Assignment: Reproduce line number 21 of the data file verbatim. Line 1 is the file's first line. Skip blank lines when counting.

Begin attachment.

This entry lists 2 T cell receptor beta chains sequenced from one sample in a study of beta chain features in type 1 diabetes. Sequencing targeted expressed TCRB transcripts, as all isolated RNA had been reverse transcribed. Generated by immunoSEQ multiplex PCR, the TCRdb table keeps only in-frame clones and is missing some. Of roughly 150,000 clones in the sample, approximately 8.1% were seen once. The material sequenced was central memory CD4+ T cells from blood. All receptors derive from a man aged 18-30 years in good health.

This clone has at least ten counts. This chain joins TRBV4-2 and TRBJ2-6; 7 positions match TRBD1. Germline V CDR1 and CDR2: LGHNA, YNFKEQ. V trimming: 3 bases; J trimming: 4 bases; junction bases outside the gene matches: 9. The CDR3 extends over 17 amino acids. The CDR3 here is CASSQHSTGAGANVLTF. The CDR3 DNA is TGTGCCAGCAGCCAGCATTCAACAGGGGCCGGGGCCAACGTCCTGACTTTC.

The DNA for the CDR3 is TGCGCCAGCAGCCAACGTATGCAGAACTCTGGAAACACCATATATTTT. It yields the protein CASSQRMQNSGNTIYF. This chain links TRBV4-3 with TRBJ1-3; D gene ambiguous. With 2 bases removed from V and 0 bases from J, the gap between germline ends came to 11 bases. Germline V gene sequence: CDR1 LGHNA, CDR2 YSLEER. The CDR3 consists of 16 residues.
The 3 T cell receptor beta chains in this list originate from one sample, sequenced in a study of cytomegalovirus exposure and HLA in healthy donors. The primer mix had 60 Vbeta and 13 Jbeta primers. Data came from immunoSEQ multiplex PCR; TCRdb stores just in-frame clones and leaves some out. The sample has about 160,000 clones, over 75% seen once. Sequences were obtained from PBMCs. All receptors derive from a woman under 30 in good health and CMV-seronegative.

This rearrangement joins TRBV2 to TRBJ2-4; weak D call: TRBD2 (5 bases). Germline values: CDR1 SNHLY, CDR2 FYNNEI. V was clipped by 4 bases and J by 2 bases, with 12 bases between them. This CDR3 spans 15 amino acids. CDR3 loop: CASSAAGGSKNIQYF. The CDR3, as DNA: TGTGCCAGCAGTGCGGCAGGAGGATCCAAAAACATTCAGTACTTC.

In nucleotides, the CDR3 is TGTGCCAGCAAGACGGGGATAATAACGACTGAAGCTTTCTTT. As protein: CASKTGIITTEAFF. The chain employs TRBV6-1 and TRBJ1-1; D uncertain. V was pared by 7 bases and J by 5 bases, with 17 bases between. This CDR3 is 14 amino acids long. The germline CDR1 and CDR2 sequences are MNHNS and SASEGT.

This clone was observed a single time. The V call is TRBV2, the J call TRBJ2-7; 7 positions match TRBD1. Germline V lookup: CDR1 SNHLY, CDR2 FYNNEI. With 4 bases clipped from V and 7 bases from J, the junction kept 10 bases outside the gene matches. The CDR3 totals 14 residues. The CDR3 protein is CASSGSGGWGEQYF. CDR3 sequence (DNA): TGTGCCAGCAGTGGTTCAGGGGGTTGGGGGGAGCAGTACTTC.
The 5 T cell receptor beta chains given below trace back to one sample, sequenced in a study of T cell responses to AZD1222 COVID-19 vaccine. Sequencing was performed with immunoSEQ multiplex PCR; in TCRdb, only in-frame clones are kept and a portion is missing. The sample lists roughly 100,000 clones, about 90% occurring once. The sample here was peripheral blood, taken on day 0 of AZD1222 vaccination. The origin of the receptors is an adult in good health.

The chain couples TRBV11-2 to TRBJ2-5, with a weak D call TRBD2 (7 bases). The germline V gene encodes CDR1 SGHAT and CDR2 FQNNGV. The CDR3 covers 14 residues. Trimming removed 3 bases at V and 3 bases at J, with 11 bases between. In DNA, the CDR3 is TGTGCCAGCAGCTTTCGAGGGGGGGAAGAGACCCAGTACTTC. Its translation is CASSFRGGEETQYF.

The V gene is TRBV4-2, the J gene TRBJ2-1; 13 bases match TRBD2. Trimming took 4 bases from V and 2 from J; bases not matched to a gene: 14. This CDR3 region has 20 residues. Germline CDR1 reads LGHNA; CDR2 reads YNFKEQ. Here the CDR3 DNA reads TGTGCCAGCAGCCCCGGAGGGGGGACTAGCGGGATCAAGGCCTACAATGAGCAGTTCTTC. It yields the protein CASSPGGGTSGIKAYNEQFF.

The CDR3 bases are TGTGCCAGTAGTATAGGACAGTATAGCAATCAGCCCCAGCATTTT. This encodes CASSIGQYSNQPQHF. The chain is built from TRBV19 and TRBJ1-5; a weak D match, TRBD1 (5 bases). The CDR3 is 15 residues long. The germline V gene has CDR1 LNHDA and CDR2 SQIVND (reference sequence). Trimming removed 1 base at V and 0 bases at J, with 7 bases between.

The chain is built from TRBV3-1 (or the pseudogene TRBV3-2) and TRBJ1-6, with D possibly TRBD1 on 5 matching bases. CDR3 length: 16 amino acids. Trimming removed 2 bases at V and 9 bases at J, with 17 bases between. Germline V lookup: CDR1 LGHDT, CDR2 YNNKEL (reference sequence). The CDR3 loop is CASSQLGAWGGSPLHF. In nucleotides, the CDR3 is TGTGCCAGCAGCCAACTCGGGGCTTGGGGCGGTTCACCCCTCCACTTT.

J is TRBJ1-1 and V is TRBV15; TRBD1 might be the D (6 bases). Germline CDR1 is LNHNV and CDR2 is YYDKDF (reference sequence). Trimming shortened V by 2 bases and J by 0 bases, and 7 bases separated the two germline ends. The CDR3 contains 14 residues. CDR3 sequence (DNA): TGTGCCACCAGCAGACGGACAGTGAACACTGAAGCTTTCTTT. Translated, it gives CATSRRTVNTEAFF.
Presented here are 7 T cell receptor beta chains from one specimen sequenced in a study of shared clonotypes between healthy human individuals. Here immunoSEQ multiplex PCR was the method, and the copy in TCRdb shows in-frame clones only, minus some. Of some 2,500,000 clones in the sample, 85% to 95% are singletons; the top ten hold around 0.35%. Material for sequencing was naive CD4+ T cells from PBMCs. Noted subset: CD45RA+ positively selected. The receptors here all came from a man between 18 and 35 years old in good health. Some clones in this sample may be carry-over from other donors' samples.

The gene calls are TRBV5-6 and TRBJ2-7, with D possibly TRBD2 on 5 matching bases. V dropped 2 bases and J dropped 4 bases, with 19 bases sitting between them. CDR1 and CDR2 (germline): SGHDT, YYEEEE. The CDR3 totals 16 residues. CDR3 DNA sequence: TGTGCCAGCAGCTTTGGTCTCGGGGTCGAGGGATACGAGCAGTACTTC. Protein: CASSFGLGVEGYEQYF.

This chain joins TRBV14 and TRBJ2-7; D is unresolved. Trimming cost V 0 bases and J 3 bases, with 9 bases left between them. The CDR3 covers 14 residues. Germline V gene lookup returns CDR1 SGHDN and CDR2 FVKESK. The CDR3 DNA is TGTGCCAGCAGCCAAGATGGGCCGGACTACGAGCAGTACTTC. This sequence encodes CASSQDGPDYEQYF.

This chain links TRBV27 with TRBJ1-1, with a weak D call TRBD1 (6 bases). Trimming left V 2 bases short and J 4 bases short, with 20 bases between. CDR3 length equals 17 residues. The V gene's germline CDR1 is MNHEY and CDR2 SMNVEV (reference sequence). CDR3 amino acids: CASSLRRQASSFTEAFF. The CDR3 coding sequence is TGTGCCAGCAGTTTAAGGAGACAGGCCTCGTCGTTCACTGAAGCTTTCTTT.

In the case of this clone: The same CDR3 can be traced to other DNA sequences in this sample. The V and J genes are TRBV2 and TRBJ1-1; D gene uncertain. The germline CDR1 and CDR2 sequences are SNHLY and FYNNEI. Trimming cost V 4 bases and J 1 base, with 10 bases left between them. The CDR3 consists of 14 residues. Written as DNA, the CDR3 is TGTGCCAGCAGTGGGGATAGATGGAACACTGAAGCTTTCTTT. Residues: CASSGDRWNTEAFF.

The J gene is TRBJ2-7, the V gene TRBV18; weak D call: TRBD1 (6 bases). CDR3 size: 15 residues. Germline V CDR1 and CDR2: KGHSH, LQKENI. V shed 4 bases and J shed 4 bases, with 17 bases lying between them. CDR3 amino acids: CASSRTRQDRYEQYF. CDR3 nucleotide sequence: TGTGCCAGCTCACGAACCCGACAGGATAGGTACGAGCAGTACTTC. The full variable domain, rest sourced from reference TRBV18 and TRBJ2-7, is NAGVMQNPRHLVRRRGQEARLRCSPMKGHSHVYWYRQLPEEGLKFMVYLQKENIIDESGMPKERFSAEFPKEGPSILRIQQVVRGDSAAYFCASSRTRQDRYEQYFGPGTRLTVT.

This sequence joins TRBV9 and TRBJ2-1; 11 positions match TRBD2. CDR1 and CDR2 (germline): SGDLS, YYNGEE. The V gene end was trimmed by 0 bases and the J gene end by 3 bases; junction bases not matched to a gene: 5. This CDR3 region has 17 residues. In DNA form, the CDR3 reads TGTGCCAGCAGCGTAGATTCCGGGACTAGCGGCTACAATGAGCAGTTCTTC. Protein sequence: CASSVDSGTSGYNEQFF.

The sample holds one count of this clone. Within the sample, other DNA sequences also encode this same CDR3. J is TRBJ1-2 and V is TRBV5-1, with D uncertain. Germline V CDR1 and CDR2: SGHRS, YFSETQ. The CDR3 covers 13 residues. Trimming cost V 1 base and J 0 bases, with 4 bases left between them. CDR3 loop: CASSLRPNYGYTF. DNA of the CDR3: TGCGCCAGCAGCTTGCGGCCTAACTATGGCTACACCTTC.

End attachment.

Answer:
The sample holds one count of this clone. Within the sample, other DNA sequences also encode this same CDR3. J is TRBJ1-2 and V is TRBV5-1, with D uncertain. Germline V CDR1 and CDR2: SGHRS, YFSETQ. The CDR3 covers 13 residues. Trimming cost V 1 base and J 0 bases, with 4 bases left between them. CDR3 loop: CASSLRPNYGYTF. DNA of the CDR3: TGCGCCAGCAGCTTGCGGCCTAACTATGGCTACACCTTC.